Advertisement
YOU ARE HERE: LAT HomeCollectionsDesign

Antiques

Clues That Help Collectors Identify Chinese Porcelain

October 11, 1986|RALPH KOVEL and TERRY KOVEL

Collectors have named and renamed Chinese porcelains that were made during the 18th and 19th centuries for the export market. At first it was incorrectly called Lowestoft for an English factory. It was later called Chinese Lowestoft and finally Chinese Export porcelain. The various types of porcelains have now been divided into Canton, Nanking, Rose Medallion and other subgroups. The Rose decorated porcelains are still popular and are still being made. There were two main types. Mandarin was the earliest 19th-Century pattern. It usually had a large design that pictured Chinese figures in a room or garden setting. The border was a selection of fanciful flowers and butterflies. Rose Medallion was the next favored pattern. It was in vogue about 1850. It had four sections of designs around a center medallion. Two of the sections usually showed flowers and birds while the other two had Chinese figures in outdoor settings. No matter what the design, the name "Canton Famille Rose" applies to all of these pieces made with rose, green and other colors in the decorations.

Question: I have an old nickel-plated coal oil lamp with a high, narrow chimney. On the key there is a name, "The Mantle Lamp Co. of America, Inc., Model 11, Made in U.S.A. Chicago." How old is it?

Answer: Victor Johnson founded the Western Lighting Co. in Kansas City, Mo., in 1907. He sold a German kerosene mantle burner called the Practicus. In 1908 he changed the name of the company to Mantle Lamp Co. of America. The Practicus lamp had been better than the earlier lamps. Johnson wanted to develop an even better light, about 60 candlepower and smokeless. He finally acquired the patent for a new type of lamp burner and in 1909 introduced the Aladdin lamp. Model 11 was made for many years.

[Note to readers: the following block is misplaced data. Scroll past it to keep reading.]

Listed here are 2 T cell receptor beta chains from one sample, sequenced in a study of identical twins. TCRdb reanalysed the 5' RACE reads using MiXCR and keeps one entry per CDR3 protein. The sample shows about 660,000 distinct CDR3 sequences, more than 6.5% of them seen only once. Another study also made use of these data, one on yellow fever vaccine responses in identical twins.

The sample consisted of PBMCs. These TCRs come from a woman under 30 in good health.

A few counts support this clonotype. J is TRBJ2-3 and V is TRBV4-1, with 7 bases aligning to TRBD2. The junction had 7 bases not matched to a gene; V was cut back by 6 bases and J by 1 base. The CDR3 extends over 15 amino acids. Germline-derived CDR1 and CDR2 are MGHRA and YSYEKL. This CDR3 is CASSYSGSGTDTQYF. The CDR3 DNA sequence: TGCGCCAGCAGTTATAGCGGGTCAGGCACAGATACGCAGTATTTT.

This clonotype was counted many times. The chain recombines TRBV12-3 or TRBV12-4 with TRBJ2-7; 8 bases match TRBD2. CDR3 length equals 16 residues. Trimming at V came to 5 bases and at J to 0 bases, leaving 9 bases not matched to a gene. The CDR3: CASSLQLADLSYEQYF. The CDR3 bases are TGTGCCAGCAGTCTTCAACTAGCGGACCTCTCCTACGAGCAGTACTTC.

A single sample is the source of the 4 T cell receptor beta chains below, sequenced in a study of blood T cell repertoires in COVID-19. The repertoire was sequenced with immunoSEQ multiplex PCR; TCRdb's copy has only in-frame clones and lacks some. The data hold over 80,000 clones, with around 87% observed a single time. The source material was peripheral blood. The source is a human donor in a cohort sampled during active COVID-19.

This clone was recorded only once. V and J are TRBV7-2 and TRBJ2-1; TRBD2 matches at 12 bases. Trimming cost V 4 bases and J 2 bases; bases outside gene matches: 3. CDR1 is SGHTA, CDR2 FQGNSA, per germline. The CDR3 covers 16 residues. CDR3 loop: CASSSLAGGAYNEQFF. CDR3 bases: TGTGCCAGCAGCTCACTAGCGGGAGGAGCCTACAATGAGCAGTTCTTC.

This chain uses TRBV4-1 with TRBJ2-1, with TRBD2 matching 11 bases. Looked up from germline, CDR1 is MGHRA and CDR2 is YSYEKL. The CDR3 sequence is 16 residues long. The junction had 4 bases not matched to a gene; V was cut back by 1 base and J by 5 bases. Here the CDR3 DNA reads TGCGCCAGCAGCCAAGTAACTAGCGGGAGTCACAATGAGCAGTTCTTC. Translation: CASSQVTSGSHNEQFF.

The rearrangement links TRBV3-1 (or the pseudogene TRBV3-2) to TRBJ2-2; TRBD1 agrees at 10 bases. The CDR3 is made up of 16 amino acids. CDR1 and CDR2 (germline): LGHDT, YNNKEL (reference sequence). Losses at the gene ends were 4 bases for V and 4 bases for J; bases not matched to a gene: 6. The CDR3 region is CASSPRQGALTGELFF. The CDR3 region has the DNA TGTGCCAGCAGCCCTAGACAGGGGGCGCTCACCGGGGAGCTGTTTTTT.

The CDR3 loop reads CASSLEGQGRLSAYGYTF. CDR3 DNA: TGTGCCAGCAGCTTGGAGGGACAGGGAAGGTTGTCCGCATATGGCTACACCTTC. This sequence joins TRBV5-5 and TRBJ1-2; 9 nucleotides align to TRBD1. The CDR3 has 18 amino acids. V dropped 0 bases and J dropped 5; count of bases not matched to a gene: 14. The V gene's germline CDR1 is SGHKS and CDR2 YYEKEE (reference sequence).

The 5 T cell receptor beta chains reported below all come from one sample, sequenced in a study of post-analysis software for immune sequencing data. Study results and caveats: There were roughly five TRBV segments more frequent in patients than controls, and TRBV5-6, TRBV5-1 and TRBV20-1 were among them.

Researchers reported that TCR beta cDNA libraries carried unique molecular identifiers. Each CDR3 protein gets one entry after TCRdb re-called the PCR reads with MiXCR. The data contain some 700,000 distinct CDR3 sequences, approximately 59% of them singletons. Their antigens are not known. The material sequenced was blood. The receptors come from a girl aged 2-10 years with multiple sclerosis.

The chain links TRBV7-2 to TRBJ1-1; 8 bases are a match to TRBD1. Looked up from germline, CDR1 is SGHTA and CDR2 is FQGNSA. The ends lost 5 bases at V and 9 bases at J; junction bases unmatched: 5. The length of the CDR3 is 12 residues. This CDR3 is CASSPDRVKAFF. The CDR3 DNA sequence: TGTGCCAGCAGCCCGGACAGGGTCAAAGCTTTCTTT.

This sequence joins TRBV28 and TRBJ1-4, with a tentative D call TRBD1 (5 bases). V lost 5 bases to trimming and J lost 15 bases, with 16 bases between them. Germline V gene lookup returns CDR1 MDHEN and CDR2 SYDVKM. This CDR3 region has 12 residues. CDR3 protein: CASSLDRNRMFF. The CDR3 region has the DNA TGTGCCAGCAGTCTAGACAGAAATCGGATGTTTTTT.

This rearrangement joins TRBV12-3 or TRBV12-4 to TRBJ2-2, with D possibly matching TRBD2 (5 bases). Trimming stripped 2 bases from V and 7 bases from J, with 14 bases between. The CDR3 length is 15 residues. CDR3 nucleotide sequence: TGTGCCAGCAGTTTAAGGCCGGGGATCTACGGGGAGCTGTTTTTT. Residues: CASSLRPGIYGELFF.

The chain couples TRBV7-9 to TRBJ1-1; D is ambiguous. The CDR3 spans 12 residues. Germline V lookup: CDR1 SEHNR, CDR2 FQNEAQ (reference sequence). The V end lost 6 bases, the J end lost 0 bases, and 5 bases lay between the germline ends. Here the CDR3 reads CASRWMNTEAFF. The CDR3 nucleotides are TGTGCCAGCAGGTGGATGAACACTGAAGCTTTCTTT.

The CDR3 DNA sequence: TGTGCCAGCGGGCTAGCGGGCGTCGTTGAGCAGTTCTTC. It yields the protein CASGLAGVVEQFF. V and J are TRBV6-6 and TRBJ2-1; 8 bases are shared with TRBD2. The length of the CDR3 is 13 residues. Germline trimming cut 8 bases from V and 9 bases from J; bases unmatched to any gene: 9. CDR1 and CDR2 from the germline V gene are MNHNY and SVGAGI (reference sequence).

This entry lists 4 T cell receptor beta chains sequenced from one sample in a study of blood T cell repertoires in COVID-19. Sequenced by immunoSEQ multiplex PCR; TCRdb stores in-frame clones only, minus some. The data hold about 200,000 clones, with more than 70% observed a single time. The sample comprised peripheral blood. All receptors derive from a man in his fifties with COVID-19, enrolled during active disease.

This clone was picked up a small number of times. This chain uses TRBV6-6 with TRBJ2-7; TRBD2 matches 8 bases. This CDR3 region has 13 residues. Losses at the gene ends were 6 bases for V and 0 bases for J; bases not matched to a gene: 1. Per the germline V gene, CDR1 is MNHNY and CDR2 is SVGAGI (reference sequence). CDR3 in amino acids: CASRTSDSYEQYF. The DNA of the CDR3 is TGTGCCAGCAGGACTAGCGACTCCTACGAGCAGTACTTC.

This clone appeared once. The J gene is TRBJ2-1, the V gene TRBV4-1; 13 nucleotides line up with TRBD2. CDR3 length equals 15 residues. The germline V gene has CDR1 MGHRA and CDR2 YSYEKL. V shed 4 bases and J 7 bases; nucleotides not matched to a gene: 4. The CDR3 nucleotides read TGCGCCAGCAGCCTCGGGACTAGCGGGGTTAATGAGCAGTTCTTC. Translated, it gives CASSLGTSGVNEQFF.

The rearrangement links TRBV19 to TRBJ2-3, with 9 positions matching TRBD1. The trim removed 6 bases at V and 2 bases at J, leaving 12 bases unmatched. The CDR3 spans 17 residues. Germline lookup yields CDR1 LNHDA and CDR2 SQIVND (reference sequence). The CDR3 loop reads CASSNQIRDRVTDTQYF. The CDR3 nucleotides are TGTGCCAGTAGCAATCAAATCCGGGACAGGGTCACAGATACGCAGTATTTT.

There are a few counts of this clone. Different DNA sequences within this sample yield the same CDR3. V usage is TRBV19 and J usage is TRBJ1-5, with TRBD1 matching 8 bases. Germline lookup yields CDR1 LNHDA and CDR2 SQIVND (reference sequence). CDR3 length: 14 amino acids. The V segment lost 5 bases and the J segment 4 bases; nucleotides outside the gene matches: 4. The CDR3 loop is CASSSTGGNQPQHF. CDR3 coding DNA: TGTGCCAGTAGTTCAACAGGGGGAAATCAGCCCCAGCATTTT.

Q: What can you tell me about the plastic Aunt Jemima syrup pitcher I remember from my childhood breakfasts?

A: We talked to Otto Fiedler, the designer of the Aunt Jemima plastic pieces. He returned to Dayton, Ohio, to work in his father's company after the war in 1946. He installed an injection molding machine and began making tortoise shell plastic purses. The following year they made plastic refrigerator dishes and in 1947 they offered a line of plastic premiums to buyers at a trade show. The Quaker Oats company asked if an Aunt Jemima item could be designed. It would have to sell for a label and about 50 cents. The syrup pitcher was the first Aunt Jemima item made by F & F Mold and Die Works Inc. of Dayton. The name appears molded into the plastic. Later they made a large salt and pepper, a small salt and pepper, a sugar and creamer set and a set of spice holders. The cookie jar was their last item, and it cost $1. The company is still making plastic premiums and has made mugs picturing Roy Rogers, Mr. Quaker, Toni the Tiger, Yogi Bear, Dennis the Menace, the Flintstones, and many more.

CURRENT PRICES:

Current prices are recorded from antique shows, sales, flea markets and auctions throughout the United States. These prices vary in different locations because of the conditions of the economy.

Skipper, Growing Up, 1975, blond, $15.

Fiesta tumbler, cobalt, $22.

Bank, Electrolux refrigerator, $45.

Fenton ivy bowl, footed, No. 1021, milk glass base and foot, $90.

Sterling silver sardine fork, Dominick & Haff, Renaissance, hollow handle, openwork and engraving, nine tines, 6 inches, $115.

Seth Thomas clock, miniature cottage, octagon top, alarm, $120.

Flying saucer, Cragston, the Best Saucer Made, battery operated, box, $225.

Trestle table, pine, rectangular top, shaped trestle base, 29x31x90 inches, $885.

Jukebox, Wurlitzer Model 700, $1,875.

Daguerreotype, half plate, California gold mining camp, $3,520.

Advertisement
Los Angeles Times Articles
|
|
|